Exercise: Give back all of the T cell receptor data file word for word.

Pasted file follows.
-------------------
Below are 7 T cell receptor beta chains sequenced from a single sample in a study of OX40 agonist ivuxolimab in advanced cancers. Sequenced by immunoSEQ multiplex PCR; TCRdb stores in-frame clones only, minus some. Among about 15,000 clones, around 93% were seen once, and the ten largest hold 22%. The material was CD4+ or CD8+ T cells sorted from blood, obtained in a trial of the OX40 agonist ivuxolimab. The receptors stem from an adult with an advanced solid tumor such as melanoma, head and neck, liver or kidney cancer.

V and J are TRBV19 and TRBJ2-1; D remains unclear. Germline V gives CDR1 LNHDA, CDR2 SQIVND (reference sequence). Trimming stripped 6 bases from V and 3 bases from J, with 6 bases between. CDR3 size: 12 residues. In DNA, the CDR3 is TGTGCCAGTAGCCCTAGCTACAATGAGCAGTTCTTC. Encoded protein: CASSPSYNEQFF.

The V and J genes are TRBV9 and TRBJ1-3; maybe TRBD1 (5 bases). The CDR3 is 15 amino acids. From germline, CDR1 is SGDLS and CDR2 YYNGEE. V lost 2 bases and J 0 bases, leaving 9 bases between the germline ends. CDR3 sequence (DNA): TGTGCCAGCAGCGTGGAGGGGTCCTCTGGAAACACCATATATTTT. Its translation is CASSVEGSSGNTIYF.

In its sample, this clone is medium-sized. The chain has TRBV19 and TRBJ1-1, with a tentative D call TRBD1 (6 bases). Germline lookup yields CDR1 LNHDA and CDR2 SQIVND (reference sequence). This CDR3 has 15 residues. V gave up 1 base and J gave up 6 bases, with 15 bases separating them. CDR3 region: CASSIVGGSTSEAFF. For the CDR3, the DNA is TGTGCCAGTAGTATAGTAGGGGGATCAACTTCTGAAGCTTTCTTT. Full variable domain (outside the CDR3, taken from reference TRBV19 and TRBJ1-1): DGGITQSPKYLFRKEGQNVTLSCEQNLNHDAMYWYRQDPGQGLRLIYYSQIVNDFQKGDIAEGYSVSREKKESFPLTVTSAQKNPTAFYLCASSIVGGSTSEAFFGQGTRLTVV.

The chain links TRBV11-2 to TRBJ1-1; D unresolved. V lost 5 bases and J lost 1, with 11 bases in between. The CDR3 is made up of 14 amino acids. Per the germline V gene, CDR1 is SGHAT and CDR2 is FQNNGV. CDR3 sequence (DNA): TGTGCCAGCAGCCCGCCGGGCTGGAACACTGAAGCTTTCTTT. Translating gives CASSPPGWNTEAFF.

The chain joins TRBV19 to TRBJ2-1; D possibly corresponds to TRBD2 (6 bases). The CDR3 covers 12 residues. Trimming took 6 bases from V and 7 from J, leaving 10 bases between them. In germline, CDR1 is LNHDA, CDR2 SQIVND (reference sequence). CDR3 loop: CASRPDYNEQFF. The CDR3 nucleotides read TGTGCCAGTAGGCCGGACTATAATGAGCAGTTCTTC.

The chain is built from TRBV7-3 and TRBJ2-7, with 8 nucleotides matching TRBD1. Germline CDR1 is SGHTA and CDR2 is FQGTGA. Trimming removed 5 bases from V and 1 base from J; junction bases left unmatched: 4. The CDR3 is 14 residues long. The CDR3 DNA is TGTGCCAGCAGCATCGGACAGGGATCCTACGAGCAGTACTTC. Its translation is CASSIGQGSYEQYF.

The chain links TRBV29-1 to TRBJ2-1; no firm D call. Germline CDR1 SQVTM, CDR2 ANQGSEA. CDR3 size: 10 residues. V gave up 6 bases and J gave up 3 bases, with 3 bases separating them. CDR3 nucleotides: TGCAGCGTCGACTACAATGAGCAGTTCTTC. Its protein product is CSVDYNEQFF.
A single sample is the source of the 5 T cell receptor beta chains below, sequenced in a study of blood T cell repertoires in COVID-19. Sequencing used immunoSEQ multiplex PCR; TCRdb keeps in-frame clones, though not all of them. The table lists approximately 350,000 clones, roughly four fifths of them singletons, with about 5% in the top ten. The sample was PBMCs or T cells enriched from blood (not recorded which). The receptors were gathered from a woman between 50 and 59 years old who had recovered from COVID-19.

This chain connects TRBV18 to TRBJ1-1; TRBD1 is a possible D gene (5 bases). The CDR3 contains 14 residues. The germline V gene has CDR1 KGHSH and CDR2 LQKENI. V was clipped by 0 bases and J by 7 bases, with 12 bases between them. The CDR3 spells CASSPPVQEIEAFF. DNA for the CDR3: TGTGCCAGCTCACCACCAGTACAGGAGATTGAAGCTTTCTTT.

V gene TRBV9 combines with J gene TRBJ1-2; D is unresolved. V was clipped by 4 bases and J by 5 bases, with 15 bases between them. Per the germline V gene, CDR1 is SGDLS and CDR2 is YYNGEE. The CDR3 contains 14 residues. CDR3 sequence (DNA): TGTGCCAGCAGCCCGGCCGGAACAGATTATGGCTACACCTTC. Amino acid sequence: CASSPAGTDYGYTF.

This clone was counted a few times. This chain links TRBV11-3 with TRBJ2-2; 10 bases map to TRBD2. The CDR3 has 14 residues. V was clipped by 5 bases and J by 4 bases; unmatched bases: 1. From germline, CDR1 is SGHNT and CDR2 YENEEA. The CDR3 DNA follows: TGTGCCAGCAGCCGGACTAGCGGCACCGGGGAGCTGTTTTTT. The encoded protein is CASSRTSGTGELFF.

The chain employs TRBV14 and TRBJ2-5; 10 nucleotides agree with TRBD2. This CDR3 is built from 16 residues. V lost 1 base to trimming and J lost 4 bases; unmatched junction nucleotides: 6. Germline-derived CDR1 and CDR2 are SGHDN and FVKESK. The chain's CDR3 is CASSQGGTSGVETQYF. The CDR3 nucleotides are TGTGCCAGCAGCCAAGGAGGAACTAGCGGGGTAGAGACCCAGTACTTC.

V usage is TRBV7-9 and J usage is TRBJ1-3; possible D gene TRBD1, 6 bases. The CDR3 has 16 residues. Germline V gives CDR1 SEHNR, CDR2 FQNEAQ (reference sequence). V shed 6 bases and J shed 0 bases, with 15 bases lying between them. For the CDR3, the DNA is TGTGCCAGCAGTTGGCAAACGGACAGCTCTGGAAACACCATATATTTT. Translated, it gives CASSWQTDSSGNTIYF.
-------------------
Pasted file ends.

Below are 7 T cell receptor beta chains sequenced from a single sample in a study of OX40 agonist ivuxolimab in advanced cancers. Sequenced by immunoSEQ multiplex PCR; TCRdb stores in-frame clones only, minus some. Among about 15,000 clones, around 93% were seen once, and the ten largest hold 22%. The material was CD4+ or CD8+ T cells sorted from blood, obtained in a trial of the OX40 agonist ivuxolimab. The receptors stem from an adult with an advanced solid tumor such as melanoma, head and neck, liver or kidney cancer.

V and J are TRBV19 and TRBJ2-1; D remains unclear. Germline V gives CDR1 LNHDA, CDR2 SQIVND (reference sequence). Trimming stripped 6 bases from V and 3 bases from J, with 6 bases between. CDR3 size: 12 residues. In DNA, the CDR3 is TGTGCCAGTAGCCCTAGCTACAATGAGCAGTTCTTC. Encoded protein: CASSPSYNEQFF.

The V and J genes are TRBV9 and TRBJ1-3; maybe TRBD1 (5 bases). The CDR3 is 15 amino acids. From germline, CDR1 is SGDLS and CDR2 YYNGEE. V lost 2 bases and J 0 bases, leaving 9 bases between the germline ends. CDR3 sequence (DNA): TGTGCCAGCAGCGTGGAGGGGTCCTCTGGAAACACCATATATTTT. Its translation is CASSVEGSSGNTIYF.

In its sample, this clone is medium-sized. The chain has TRBV19 and TRBJ1-1, with a tentative D call TRBD1 (6 bases). Germline lookup yields CDR1 LNHDA and CDR2 SQIVND (reference sequence). This CDR3 has 15 residues. V gave up 1 base and J gave up 6 bases, with 15 bases separating them. CDR3 region: CASSIVGGSTSEAFF. For the CDR3, the DNA is TGTGCCAGTAGTATAGTAGGGGGATCAACTTCTGAAGCTTTCTTT. Full variable domain (outside the CDR3, taken from reference TRBV19 and TRBJ1-1): DGGITQSPKYLFRKEGQNVTLSCEQNLNHDAMYWYRQDPGQGLRLIYYSQIVNDFQKGDIAEGYSVSREKKESFPLTVTSAQKNPTAFYLCASSIVGGSTSEAFFGQGTRLTVV.

The chain links TRBV11-2 to TRBJ1-1; D unresolved. V lost 5 bases and J lost 1, with 11 bases in between. The CDR3 is made up of 14 amino acids. Per the germline V gene, CDR1 is SGHAT and CDR2 is FQNNGV. CDR3 sequence (DNA): TGTGCCAGCAGCCCGCCGGGCTGGAACACTGAAGCTTTCTTT. Translating gives CASSPPGWNTEAFF.

The chain joins TRBV19 to TRBJ2-1; D possibly corresponds to TRBD2 (6 bases). The CDR3 covers 12 residues. Trimming took 6 bases from V and 7 from J, leaving 10 bases between them. In germline, CDR1 is LNHDA, CDR2 SQIVND (reference sequence). CDR3 loop: CASRPDYNEQFF. The CDR3 nucleotides read TGTGCCAGTAGGCCGGACTATAATGAGCAGTTCTTC.

The chain is built from TRBV7-3 and TRBJ2-7, with 8 nucleotides matching TRBD1. Germline CDR1 is SGHTA and CDR2 is FQGTGA. Trimming removed 5 bases from V and 1 base from J; junction bases left unmatched: 4. The CDR3 is 14 residues long. The CDR3 DNA is TGTGCCAGCAGCATCGGACAGGGATCCTACGAGCAGTACTTC. Its translation is CASSIGQGSYEQYF.

The chain links TRBV29-1 to TRBJ2-1; no firm D call. Germline CDR1 SQVTM, CDR2 ANQGSEA. CDR3 size: 10 residues. V gave up 6 bases and J gave up 3 bases, with 3 bases separating them. CDR3 nucleotides: TGCAGCGTCGACTACAATGAGCAGTTCTTC. Its protein product is CSVDYNEQFF.
A single sample is the source of the 5 T cell receptor beta chains below, sequenced in a study of blood T cell repertoires in COVID-19. Sequencing used immunoSEQ multiplex PCR; TCRdb keeps in-frame clones, though not all of them. The table lists approximately 350,000 clones, roughly four fifths of them singletons, with about 5% in the top ten. The sample was PBMCs or T cells enriched from blood (not recorded which). The receptors were gathered from a woman between 50 and 59 years old who had recovered from COVID-19.

This chain connects TRBV18 to TRBJ1-1; TRBD1 is a possible D gene (5 bases). The CDR3 contains 14 residues. The germline V gene has CDR1 KGHSH and CDR2 LQKENI. V was clipped by 0 bases and J by 7 bases, with 12 bases between them. The CDR3 spells CASSPPVQEIEAFF. DNA for the CDR3: TGTGCCAGCTCACCACCAGTACAGGAGATTGAAGCTTTCTTT.

V gene TRBV9 combines with J gene TRBJ1-2; D is unresolved. V was clipped by 4 bases and J by 5 bases, with 15 bases between them. Per the germline V gene, CDR1 is SGDLS and CDR2 is YYNGEE. The CDR3 contains 14 residues. CDR3 sequence (DNA): TGTGCCAGCAGCCCGGCCGGAACAGATTATGGCTACACCTTC. Amino acid sequence: CASSPAGTDYGYTF.

This clone was counted a few times. This chain links TRBV11-3 with TRBJ2-2; 10 bases map to TRBD2. The CDR3 has 14 residues. V was clipped by 5 bases and J by 4 bases; unmatched bases: 1. From germline, CDR1 is SGHNT and CDR2 YENEEA. The CDR3 DNA follows: TGTGCCAGCAGCCGGACTAGCGGCACCGGGGAGCTGTTTTTT. The encoded protein is CASSRTSGTGELFF.

The chain employs TRBV14 and TRBJ2-5; 10 nucleotides agree with TRBD2. This CDR3 is built from 16 residues. V lost 1 base to trimming and J lost 4 bases; unmatched junction nucleotides: 6. Germline-derived CDR1 and CDR2 are SGHDN and FVKESK. The chain's CDR3 is CASSQGGTSGVETQYF. The CDR3 nucleotides are TGTGCCAGCAGCCAAGGAGGAACTAGCGGGGTAGAGACCCAGTACTTC.

V usage is TRBV7-9 and J usage is TRBJ1-3; possible D gene TRBD1, 6 bases. The CDR3 has 16 residues. Germline V gives CDR1 SEHNR, CDR2 FQNEAQ (reference sequence). V shed 6 bases and J shed 0 bases, with 15 bases lying between them. For the CDR3, the DNA is TGTGCCAGCAGTTGGCAAACGGACAGCTCTGGAAACACCATATATTTT. Translated, it gives CASSWQTDSSGNTIYF.